“We must admit that Palestine needs material and political support,” Elaraby said. “The Palestinian Authority can’t manage its affairs without financial support.”


We are grateful to The Institute for Middle East Understanding for this comprehensive list of facts and figures on Christians in the Holy Land. The facts speak for themselves. Despite all rhetoric to the contrary, the Israeli government continues to push forward with its program of ethnic cleansing!



  • Today, there are roughly 200,000 Palestinian Christians in the Holy Land, descendants of some of the oldest Christian communities in the world.

  • The majority of Palestinian Christians are Greek Orthodox, with smaller numbers of Roman Catholics, Armenian Orthodox, Copts, Episcopalians, Ethiopian Orthodox, Greek Catholics, Lutherans, Maronites, Syrian Orthodox, and several other Protestant denominations.

  • There are no official figures on the number of Palestinian Christians in the occupied territories, but according to the Lutheran ecumenical institution the Diyar Consortium there are 51,710 Christians in the West Bank, Gaza, and East Jerusalem. They are concentrated mainly in East Jerusalem, Ramallah, Nablus, and Bethlehem.

  • Christians comprise roughly 2% of the population of the West Bank, while Gaza’s estimated 3,000 Christians account for less than 1% of the coastal enclave’s population. While Gaza’s Christian population has remained steady in recent years, the number of Christians in the West Bank has continued to dwindle as many emigrate as a result of the difficulties of living under Israeli military occupation. Lower birthrates for Christians have also contributed to their shrinking percentage of the population.

  • According to Israeli government figures, as of 2009 there were about 154,000 Christian citizens of Israel, or about 2.1% of the population. Of those, approximately 80% are Palestinian Arabs, including 44,000 Roman Catholics, while the rest are non-Arab immigrants, mostly spouses of Jews who came from the Soviet Union in the early 1990s.


  • The number of violent attacks by Jewish settlers against Palestinians, including Christians, and their property has risen by about 150% each year since 2008, with 154 attacks in the first half of 2012, according to the Office of the U.N. High Commissioner for Human Rights.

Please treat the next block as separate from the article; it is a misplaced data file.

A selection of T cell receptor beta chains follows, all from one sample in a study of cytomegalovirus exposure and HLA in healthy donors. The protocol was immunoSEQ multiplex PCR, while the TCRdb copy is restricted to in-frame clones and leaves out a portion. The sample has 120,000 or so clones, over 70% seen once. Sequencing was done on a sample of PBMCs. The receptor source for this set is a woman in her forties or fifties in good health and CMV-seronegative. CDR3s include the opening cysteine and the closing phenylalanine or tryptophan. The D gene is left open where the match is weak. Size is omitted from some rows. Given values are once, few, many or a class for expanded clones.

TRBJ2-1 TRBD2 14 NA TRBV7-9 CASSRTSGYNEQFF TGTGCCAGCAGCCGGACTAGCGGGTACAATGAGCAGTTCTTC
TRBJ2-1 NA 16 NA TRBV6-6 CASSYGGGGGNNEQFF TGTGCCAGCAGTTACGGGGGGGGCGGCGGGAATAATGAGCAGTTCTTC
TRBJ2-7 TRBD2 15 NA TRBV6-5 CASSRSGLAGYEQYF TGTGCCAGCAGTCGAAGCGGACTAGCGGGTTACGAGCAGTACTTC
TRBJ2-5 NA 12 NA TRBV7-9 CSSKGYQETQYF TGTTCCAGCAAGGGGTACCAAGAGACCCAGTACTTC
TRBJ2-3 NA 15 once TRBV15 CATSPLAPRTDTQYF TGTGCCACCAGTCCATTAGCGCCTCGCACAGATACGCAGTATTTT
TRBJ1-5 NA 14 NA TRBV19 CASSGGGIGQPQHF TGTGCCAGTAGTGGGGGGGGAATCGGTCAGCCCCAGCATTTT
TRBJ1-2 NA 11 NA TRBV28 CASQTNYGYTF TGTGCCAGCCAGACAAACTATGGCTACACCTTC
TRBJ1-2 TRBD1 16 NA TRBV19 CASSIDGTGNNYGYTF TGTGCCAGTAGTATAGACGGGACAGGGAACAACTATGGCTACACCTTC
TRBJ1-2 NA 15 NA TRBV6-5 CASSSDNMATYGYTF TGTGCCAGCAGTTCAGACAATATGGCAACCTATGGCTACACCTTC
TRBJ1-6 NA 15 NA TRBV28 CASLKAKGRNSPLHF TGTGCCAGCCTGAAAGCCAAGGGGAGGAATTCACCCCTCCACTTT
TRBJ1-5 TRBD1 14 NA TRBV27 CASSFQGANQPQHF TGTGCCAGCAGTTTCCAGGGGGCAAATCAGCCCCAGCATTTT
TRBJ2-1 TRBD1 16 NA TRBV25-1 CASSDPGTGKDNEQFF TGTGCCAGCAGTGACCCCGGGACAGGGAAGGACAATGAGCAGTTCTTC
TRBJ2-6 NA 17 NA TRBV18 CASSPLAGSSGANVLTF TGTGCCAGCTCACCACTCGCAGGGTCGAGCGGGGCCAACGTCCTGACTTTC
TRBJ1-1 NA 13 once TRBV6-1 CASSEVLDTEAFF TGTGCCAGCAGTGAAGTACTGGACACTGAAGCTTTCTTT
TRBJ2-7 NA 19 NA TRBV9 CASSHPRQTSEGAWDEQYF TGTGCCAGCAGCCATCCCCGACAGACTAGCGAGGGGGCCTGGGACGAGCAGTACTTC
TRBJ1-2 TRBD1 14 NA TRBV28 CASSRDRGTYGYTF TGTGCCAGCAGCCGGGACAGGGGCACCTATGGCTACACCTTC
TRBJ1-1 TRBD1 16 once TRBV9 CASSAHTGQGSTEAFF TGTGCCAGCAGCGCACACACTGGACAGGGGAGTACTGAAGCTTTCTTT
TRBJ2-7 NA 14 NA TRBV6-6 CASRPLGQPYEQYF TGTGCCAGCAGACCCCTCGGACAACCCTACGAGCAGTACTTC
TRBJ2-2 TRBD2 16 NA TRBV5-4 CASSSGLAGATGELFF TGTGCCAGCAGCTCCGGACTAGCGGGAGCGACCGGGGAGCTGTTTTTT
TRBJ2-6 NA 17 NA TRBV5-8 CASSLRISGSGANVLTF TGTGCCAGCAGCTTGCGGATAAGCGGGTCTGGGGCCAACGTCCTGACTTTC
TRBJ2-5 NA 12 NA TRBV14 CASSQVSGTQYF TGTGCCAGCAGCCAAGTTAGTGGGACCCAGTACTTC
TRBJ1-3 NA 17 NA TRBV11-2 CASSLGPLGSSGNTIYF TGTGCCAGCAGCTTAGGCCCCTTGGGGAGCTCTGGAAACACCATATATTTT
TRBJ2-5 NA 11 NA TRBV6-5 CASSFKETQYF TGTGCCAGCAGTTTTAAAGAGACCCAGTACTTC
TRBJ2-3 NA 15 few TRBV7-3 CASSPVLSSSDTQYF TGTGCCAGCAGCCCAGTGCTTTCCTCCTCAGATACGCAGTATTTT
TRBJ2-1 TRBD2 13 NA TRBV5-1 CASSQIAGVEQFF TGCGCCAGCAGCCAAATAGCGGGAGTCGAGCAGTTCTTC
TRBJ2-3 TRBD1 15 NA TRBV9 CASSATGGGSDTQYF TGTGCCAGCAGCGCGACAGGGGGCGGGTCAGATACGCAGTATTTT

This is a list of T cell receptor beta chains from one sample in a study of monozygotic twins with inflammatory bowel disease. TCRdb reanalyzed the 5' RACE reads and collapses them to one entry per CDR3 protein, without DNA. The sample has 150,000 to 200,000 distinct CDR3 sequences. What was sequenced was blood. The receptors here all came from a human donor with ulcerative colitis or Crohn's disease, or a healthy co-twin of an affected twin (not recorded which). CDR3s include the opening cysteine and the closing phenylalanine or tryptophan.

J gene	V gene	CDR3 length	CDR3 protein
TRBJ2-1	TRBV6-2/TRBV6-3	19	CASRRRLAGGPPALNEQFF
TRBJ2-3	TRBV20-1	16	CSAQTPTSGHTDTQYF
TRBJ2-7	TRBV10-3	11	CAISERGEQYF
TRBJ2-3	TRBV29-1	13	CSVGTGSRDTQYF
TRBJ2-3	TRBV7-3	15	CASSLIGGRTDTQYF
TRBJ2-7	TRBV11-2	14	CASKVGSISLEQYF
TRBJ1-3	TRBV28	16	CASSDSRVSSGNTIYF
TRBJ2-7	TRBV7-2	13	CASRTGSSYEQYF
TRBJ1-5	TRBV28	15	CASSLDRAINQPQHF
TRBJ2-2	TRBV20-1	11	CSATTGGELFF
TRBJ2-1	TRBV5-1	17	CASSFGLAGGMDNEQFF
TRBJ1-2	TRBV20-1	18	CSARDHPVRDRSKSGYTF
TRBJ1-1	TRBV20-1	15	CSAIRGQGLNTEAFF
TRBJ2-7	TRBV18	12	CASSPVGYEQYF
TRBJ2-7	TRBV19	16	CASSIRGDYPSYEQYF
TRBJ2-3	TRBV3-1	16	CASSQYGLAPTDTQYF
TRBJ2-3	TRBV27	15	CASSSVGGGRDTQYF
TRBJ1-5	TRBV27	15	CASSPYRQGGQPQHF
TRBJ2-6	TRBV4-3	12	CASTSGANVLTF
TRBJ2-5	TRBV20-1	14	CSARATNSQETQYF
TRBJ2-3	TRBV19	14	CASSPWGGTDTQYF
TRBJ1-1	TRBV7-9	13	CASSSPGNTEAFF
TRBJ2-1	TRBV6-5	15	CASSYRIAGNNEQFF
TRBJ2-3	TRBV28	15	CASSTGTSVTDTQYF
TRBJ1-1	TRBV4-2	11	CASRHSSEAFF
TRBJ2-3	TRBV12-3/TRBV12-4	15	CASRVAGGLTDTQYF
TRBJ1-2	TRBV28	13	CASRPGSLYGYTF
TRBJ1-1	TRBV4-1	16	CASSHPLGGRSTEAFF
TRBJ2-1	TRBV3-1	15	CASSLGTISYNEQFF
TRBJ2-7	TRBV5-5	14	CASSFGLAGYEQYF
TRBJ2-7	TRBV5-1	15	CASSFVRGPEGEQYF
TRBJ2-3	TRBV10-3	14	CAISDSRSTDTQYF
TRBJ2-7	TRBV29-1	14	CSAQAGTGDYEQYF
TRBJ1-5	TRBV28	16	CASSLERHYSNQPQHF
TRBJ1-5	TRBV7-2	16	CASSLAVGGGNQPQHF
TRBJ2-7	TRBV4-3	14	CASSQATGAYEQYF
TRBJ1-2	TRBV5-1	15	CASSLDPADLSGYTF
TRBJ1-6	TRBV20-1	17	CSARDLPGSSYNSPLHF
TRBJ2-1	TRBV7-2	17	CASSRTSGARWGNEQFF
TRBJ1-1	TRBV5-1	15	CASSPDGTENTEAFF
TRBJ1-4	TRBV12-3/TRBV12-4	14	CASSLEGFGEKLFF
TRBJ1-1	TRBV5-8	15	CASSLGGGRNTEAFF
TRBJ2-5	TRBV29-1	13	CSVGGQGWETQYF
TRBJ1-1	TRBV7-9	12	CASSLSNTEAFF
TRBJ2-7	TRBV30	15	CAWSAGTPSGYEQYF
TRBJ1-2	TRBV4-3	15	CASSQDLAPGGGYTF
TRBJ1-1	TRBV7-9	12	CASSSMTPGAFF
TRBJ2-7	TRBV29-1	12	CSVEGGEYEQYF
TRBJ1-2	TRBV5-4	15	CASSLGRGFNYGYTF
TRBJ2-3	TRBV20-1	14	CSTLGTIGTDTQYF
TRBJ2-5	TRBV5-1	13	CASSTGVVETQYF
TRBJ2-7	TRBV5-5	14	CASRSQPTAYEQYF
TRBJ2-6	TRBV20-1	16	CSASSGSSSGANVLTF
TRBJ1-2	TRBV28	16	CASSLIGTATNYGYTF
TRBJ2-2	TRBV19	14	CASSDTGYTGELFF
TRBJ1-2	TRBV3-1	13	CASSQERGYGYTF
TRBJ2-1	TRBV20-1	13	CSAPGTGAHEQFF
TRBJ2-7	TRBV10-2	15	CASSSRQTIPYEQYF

• In recent years, settlers have begun so-called “price tag” attacks against Palestinians in response to Israeli government actions that displease them, such as the dismantling of settlement “outposts” (nascent settlements built without official approval from Israeli authorities). Often, such attacks take the form of vandalism and desecration of Muslim and Christian holy sites, including a string of arson attacks against mosques in the West Bank and Israel.

  • In December 2012, Jewish extremists vandalized the Greek Orthodox Monastery of the Cross in Jerusalem for the second time, painting “Death to Christianity,” “Jesus, son of a whore,” and “price tag” on its walls and slashing tires on cars in its parking lot.

  • In October 2012, the St. George Romanian Orthodox Church in Jerusalem was vandalized, its door damaged and garbage dumped in its entrance. It was at least the third act of vandalism against a Christian holy site in the previous five weeks. A week before the Romanian Church was attacked, vandals spray-painted “Jesus is a bastard” and “price tag” on the Franciscan convent on Mount Zion.

  • In September 2012, attackers set fire to the door of the Latrun Monastery in Jerusalem. Believed to be a “price tag” attack, the arson took place a week after the Israeli government evacuated settlers from the Migron settlement “outpost” in the West Bank.

  • In February 2012, Israel’s Haaretz newspaper reported that over the previous two months, vandals had attacked two churches and a Christian cemetery on Mount Zion. In the attacks on the churches, the perpetrators spray-painted “Jesus is dead,” “Death to Christianity,” and “Mary was a prostitute” on the walls. One of the churches, the Narkis Street Baptist Congregation in Jerusalem, was previously the target of arson attacks in 2007 and 1982.